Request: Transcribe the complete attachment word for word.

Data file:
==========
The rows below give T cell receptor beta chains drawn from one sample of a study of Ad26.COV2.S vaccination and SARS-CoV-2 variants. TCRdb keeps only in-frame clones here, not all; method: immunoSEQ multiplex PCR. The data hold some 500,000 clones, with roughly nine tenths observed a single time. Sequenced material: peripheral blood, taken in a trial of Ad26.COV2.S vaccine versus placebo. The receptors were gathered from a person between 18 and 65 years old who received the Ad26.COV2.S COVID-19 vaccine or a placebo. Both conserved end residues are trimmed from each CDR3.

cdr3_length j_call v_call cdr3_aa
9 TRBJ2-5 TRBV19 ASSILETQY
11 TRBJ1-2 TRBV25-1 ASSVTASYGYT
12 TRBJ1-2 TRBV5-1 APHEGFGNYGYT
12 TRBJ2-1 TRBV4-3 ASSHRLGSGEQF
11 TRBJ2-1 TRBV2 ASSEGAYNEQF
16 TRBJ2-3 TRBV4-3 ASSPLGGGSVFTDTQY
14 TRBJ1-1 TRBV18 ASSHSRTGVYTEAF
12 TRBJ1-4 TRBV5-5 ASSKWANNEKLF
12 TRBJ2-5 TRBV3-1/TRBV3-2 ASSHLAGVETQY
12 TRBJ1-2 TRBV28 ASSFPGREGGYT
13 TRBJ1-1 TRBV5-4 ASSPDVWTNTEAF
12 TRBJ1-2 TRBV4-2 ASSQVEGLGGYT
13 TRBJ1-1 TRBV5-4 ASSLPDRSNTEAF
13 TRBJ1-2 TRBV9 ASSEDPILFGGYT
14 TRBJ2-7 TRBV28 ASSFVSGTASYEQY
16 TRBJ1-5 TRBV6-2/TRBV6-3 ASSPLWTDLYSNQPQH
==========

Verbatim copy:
The rows below give T cell receptor beta chains drawn from one sample of a study of Ad26.COV2.S vaccination and SARS-CoV-2 variants. TCRdb keeps only in-frame clones here, not all; method: immunoSEQ multiplex PCR. The data hold some 500,000 clones, with roughly nine tenths observed a single time. Sequenced material: peripheral blood, taken in a trial of Ad26.COV2.S vaccine versus placebo. The receptors were gathered from a person between 18 and 65 years old who received the Ad26.COV2.S COVID-19 vaccine or a placebo. Both conserved end residues are trimmed from each CDR3.

cdr3_length j_call v_call cdr3_aa
9 TRBJ2-5 TRBV19 ASSILETQY
11 TRBJ1-2 TRBV25-1 ASSVTASYGYT
12 TRBJ1-2 TRBV5-1 APHEGFGNYGYT
12 TRBJ2-1 TRBV4-3 ASSHRLGSGEQF
11 TRBJ2-1 TRBV2 ASSEGAYNEQF
16 TRBJ2-3 TRBV4-3 ASSPLGGGSVFTDTQY
14 TRBJ1-1 TRBV18 ASSHSRTGVYTEAF
12 TRBJ1-4 TRBV5-5 ASSKWANNEKLF
12 TRBJ2-5 TRBV3-1/TRBV3-2 ASSHLAGVETQY
12 TRBJ1-2 TRBV28 ASSFPGREGGYT
13 TRBJ1-1 TRBV5-4 ASSPDVWTNTEAF
12 TRBJ1-2 TRBV4-2 ASSQVEGLGGYT
13 TRBJ1-1 TRBV5-4 ASSLPDRSNTEAF
13 TRBJ1-2 TRBV9 ASSEDPILFGGYT
14 TRBJ2-7 TRBV28 ASSFVSGTASYEQY
16 TRBJ1-5 TRBV6-2/TRBV6-3 ASSPLWTDLYSNQPQH